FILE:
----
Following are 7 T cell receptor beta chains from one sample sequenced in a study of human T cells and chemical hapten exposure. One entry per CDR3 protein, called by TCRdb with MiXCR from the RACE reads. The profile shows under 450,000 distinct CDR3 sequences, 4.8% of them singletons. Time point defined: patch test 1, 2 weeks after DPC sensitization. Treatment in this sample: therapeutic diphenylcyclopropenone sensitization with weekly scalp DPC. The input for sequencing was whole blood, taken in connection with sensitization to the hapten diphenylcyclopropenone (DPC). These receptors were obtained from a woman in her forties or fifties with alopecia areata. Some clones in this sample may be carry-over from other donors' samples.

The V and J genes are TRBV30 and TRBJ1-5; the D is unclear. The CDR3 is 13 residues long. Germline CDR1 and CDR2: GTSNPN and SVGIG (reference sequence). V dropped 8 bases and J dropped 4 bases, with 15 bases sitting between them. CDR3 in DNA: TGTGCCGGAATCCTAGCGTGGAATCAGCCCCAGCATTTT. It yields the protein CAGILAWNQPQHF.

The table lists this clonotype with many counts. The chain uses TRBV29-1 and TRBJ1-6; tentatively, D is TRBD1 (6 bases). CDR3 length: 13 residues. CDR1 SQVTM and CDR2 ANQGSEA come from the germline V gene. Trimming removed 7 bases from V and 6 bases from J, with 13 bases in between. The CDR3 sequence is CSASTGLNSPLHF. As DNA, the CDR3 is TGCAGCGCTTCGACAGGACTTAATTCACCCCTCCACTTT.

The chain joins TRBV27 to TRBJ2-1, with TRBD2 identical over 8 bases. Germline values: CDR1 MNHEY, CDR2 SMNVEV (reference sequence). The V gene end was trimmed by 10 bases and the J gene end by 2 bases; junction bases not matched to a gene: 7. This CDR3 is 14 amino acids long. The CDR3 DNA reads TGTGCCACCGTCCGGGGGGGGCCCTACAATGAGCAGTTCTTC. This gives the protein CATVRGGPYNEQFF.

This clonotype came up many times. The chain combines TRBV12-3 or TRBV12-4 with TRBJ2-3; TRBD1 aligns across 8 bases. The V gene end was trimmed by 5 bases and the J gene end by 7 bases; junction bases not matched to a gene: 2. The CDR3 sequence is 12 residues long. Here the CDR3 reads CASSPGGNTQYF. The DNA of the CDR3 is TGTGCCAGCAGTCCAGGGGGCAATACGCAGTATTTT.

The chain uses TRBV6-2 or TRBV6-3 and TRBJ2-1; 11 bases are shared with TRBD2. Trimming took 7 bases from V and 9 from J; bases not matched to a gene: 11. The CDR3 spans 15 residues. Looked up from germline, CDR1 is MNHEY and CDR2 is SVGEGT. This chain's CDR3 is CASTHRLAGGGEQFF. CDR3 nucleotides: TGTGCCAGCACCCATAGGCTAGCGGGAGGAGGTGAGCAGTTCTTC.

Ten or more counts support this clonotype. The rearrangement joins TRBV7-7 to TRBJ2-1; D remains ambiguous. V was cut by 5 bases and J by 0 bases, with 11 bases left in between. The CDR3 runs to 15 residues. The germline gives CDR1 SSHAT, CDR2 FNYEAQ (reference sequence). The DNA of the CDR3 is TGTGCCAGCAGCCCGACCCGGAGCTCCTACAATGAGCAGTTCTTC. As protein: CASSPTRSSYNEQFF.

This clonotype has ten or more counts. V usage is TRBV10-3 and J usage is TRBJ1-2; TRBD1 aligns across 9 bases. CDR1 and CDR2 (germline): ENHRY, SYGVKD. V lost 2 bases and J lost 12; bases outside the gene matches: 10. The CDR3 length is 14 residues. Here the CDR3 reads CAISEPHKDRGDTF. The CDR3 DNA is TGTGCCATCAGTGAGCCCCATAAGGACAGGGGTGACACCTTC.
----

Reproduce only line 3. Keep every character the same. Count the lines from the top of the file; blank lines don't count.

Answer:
The table lists this clonotype with many counts. The chain uses TRBV29-1 and TRBJ1-6; tentatively, D is TRBD1 (6 bases). CDR3 length: 13 residues. CDR1 SQVTM and CDR2 ANQGSEA come from the germline V gene. Trimming removed 7 bases from V and 6 bases from J, with 13 bases in between. The CDR3 sequence is CSASTGLNSPLHF. As DNA, the CDR3 is TGCAGCGCTTCGACAGGACTTAATTCACCCCTCCACTTT.